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Sarah comes home
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Although she lived in the 19th century, Sarah Davenport is very real to the staff and volunteers who work at the Isaiah Davenport House.

“We talk about her all the time,” says Director Jamie Credle. “We all have our own idea of what she looked like.”

Until recently, no one knew that a likeness of Sarah existed. In February, Credle received a phone call from a Historic Savannah Foundation board member.

The board member had a friend who thought he had a silhouette of Sarah’s daughter, Cornelia, in his attic. “It’s one of the calls museum people dream about,” Credle says.

But the discovery turned out even better than Credle had hoped. The silhouette was not of Cornelia, but of Sarah herself.

Sarah Rosamond Davenport was the wife of Isaiah Davenport, a successful merchant and builder of the Davenport House, which was constructed circa 1820. She was 40 years old when the silhouette was created in 1828.

The museum’s collection already contained silhouettes of Cornelia and Sarah’s mother, Susannah Clark, and the addition of Sarah’s silhouette means that three generations of the of the family are represented. “I don’t know of any other house museum that has anything like this,” Credle says. “It’s like a missing link that ties everything together.”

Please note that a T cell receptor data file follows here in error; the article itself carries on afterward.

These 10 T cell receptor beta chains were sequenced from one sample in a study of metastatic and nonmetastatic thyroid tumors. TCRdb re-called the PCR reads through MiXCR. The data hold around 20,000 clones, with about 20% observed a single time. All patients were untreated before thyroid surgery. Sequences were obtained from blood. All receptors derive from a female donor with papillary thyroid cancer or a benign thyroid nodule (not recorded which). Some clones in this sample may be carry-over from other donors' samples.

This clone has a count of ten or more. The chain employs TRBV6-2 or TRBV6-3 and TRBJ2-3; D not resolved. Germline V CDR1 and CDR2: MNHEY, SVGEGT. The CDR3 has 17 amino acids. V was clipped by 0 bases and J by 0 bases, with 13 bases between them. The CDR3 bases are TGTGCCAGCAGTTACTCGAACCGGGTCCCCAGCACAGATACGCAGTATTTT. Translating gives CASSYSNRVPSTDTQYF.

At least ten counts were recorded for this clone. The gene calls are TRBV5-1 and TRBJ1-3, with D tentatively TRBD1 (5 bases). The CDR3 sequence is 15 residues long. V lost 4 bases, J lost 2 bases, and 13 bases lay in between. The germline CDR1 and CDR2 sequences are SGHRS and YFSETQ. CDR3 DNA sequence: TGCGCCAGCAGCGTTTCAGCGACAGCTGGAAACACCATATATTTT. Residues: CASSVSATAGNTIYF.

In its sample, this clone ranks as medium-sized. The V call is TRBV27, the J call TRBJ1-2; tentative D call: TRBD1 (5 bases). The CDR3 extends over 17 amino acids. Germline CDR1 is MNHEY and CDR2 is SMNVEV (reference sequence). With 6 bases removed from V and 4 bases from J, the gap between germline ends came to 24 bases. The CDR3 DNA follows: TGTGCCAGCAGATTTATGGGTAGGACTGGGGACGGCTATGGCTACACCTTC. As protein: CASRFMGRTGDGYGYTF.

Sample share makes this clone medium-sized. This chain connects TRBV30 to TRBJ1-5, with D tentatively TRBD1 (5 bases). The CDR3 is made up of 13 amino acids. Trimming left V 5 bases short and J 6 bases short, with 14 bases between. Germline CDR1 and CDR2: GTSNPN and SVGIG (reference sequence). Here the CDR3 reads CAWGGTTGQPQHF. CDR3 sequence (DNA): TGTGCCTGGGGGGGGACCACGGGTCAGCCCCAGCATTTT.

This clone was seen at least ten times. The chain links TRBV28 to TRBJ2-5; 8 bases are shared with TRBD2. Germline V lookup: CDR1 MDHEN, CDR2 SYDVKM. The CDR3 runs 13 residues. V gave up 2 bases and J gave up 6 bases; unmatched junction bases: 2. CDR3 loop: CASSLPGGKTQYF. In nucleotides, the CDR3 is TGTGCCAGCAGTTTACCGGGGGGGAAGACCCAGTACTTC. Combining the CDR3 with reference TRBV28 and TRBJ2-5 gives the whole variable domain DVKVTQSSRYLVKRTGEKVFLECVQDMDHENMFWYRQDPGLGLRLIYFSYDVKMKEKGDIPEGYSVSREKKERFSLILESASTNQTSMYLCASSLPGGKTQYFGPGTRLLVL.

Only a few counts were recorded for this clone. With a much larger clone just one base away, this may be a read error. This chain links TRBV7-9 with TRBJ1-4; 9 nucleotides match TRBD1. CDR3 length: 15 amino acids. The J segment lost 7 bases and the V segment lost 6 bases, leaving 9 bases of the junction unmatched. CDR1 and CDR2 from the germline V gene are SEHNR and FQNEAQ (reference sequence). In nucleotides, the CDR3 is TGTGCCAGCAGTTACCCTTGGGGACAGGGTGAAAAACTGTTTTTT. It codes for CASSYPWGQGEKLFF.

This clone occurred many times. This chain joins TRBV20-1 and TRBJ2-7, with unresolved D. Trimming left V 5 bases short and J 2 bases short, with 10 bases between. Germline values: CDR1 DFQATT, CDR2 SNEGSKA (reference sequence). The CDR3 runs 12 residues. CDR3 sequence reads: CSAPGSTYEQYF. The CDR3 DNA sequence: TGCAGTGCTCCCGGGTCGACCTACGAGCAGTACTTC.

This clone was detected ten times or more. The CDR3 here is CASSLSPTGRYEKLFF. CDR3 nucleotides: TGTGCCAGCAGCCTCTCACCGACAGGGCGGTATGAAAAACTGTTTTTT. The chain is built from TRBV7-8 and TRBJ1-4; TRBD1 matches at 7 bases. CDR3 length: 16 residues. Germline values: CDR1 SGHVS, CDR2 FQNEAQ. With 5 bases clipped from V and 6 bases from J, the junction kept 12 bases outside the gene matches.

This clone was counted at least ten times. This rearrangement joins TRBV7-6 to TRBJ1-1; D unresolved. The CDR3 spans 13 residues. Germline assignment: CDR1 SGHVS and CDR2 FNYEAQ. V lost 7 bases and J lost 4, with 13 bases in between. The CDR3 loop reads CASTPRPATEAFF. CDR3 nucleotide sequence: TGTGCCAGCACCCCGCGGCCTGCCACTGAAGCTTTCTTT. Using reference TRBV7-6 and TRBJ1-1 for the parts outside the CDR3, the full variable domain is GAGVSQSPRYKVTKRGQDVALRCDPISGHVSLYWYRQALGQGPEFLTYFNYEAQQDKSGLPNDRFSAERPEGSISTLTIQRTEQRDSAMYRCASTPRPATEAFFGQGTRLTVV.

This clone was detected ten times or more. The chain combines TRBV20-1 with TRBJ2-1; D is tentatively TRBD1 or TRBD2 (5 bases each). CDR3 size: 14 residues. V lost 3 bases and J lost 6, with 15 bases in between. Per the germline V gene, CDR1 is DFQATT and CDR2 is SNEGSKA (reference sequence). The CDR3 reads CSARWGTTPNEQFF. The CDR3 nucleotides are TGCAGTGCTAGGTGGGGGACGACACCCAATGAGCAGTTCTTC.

While the Telfair Museum of Art has an extensive collection of portraits, it has only two silhouettes, Credle says. Silhouettes are sometimes found in antiques shops, but for the most part, are rare. “To have one of someone who lived in the house with the artist’s name on the back is wonderful,” she says.

A label on the back of Sarah’s silhouette is similar to a label on the back of Cornelia’s silhouette, which also was created in 1828, when she was four. It is believed that the silhouette of Sarah’s mother was made at the same time as the other two, although the backing was not saved so it is not known if it originally had an inscription.

Sarah’s silhouette was in the possession of her great-great-great-granddaughter, Lucy Smith Brannen. “We remembered the silhouette being in the attic and thought it might be better if the Davenport House kept it for all to enjoy,” she says.

Brannen also is the granddaughter of Lucy McIntire, a Davenport descendant and one of the famous “Seven Ladies” who saved the Davenport House from destruction. Their action led to the formation of the Historic Savannah Foundation and the beginning of the preservation movement in Savannah.

“When Mr. Brannen pulled the silhouette out of the bag and then we got a look at its label, we all sort of got giddy,” Credle says. “After all these years, Sarah Davenport was home.”